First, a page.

Those who follow developing trends in concert halls across the globe will know that the music of Mieczyslaw Weinberg (1919-1996) is getting a fair amount of attention of late. And undoubtedly among the reasons it is drawing notice is that it is quite dynamic and actually sounds familiar, some would say suspiciously familiar. Indeed, many musicologists and listeners have noted a stylistic similarity to Shostakovich. But is it fair to say that Weinberg was mainly an imitator of his older compatriot's style? Well, there are definite similarities where Weinberg could easily be mistaken for Shostakovich. But then there are passages in Hummel that sound like Beethoven and in Chopin that are very similar to piano music by Weber. I doubt, however, you could call Hummel and Chopin manqués, respectively, of Beethoven and Weber. That said, it must be conceded that Weinberg does owe a sizable debt to Shostakovich, because the similarities occur not just as passing moments but as lingering passages, where harmonies and instrumentation carry undeniable characteristics of Shostakovich. I could go to cite stylistic similarities in the Sixth Symphony here (or in the Fifth or Twelfth) to make the case, but the case has already been made.
Having written all this, one might expect a negative report on Weinberg here. But, nay, I can still say that Weinberg must be assessed as a composer of considerable talent. He wrote music in all genres but was especially prolific in, perhaps not so coincidentally, the two genres that Shostakovich was busiest in, the quartet and symphony. Weinberg produced seventeen string quartets and twenty-two symphonies (more or less) and perhaps a few of his works will get into or near the fringes of the standard repertory. I would guess the Sixth Symphony here might well be a candidate for such consideration. It is a dark work, with a long first movement filled with tension and emotional turmoil. A flute solo in the latter half is ghostly and very reminiscent of Shostakovich, and the movement ends with the tension unresolved. But a powerful impression is left.
There are three middle movements approximately half as long (seven to eight minutes each) and a finale of about ten minutes in length. The second, fourth and fifth movements feature a boys chorus, and the first of these is quite colorful and rhythmic, with a text on youthful subjects by Lev Kvitko, who by the way was executed by the Soviets in 1952 apparently because of his dissident views. The paranoid Stalin (and his KGB crony Lavrenti Beria) needed little reason to take out anyone who posed the least threat to the state. After a vigorous, jazzy Allegro molto, which is quite raucous with heavy doses of brass and percussion, there is a Largo movement of utter seriousness and sadness that features a text by Samuil Galkin about the murder of Jews in Kiev by the Nazis. Galkin, incidentally, spent years in prison for his unSoviet ideas.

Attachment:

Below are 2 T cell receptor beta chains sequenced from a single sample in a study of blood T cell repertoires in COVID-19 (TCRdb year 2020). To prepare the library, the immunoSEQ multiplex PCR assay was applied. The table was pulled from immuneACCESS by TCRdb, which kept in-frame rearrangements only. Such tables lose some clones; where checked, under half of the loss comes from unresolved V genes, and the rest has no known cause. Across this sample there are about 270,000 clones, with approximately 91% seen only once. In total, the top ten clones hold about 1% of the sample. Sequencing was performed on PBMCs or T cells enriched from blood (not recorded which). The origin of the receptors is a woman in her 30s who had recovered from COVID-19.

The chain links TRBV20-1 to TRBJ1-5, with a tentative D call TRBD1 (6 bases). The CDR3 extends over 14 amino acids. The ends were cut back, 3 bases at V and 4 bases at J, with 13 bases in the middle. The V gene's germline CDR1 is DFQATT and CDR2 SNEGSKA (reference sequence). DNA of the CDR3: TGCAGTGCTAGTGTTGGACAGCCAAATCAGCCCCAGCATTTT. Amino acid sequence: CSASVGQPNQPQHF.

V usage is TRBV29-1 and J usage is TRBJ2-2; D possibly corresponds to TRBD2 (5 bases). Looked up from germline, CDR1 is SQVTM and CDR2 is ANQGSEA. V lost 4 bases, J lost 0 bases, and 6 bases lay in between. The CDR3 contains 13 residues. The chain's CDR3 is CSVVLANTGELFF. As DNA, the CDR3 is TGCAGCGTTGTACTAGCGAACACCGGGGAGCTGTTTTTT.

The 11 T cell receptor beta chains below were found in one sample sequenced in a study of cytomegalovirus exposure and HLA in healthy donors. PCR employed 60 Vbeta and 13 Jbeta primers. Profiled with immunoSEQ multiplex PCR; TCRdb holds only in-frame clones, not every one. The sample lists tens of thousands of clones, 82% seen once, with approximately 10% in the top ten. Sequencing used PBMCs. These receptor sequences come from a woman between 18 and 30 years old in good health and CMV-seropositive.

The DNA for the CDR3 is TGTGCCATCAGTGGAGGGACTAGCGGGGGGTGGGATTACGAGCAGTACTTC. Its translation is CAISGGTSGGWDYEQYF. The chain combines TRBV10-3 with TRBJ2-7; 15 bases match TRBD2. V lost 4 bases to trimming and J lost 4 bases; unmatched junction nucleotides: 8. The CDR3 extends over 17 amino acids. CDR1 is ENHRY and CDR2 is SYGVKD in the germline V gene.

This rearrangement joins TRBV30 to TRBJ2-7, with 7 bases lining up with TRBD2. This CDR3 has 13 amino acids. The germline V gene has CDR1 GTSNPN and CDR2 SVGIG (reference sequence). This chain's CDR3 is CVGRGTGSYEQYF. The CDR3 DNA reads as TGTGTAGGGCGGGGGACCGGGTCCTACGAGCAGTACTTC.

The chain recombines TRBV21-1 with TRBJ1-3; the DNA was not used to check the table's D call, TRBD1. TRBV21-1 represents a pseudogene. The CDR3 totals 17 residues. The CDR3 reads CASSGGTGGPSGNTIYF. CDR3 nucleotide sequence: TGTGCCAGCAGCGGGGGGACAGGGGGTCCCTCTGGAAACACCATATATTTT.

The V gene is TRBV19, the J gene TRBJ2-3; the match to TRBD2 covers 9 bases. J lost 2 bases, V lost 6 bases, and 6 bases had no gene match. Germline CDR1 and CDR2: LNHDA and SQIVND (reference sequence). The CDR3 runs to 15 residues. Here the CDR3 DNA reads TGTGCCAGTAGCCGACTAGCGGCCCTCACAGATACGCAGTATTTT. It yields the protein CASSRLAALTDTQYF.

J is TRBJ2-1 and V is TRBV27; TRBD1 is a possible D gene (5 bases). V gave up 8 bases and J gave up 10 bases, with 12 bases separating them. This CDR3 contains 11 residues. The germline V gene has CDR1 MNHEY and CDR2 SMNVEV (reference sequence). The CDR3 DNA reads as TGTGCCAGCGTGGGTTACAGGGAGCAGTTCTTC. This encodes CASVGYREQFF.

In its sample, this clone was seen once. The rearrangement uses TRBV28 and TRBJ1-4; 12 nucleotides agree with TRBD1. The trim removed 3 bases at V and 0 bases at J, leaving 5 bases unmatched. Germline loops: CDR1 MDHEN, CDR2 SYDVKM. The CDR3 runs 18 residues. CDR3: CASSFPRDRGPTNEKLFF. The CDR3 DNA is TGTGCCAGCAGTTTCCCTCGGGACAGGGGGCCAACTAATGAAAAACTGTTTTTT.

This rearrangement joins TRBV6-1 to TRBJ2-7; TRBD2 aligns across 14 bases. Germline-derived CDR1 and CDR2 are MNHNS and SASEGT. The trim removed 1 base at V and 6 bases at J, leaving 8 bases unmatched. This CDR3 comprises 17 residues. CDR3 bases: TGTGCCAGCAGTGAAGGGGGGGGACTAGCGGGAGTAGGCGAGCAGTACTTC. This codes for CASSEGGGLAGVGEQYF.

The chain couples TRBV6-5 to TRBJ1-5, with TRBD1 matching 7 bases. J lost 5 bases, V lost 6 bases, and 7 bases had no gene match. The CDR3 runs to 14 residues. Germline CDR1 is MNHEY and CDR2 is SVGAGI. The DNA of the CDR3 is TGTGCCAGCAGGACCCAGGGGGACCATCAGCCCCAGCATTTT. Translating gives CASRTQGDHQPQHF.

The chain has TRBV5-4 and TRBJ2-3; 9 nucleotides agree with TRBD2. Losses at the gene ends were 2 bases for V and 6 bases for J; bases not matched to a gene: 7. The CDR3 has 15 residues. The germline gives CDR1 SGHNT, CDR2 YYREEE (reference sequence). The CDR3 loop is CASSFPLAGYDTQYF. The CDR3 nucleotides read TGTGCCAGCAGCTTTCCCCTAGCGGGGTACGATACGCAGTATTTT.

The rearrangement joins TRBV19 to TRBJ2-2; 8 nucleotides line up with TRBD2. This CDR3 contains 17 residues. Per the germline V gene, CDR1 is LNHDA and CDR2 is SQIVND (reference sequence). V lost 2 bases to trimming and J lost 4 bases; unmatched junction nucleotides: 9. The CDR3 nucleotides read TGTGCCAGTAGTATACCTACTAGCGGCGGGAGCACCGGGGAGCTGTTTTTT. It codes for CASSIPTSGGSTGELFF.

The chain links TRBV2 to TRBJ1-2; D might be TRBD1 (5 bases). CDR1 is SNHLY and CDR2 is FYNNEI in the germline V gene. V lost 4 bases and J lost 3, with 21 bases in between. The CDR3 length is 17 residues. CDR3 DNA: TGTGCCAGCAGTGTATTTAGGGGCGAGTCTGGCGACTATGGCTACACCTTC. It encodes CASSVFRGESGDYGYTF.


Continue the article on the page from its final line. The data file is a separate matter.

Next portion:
Up to this point Weinberg is obviously showing defiance to the Soviets in his choice of poets, but the fifth movement is largely hopeful and peaceful in mood and features a text by genuine Soviet poet, Mikhail Lukonin, who in "Sleep peacefully, oh, people," speaks of a sort of Communist utopia. While the music here has a measure of depth, I believe it comprises the least effective movement in the symphony. Still, this is a fine, if slightly uneven work.
The Rhapsody on Moldavian Themes is a colorful composition for the most part, but has its moments of angst as well. In fact it begins darkly and takes almost five minutes to brighten a bit. The latter half of this thirteen-minute work is quite attractive in its exoticism and folkish vigor. Both pieces on this CD are performed with commitment and accuracy by the St. Petersburg State Symphony Orchestra, under the knowing baton of Vladimir Lande. The Glinka Choral College Boys' Choir also turn in splendid work. The Naxos sound is powerful and clear. Is this disc worth your attention? If you admire 20th century music or are looking for a substantive alternative to Shostakovich, this release should prove of great interest. Will Weinberg emerge from the shadow of Shostakovich and be regarded as his own man? Hmmm… I can only respond by invoking a similar but much older situation, and ask, will Medtner ever shed his largely uncomfortable association with Rachmaninov?
Copyright © 2012 by Robert Cummings.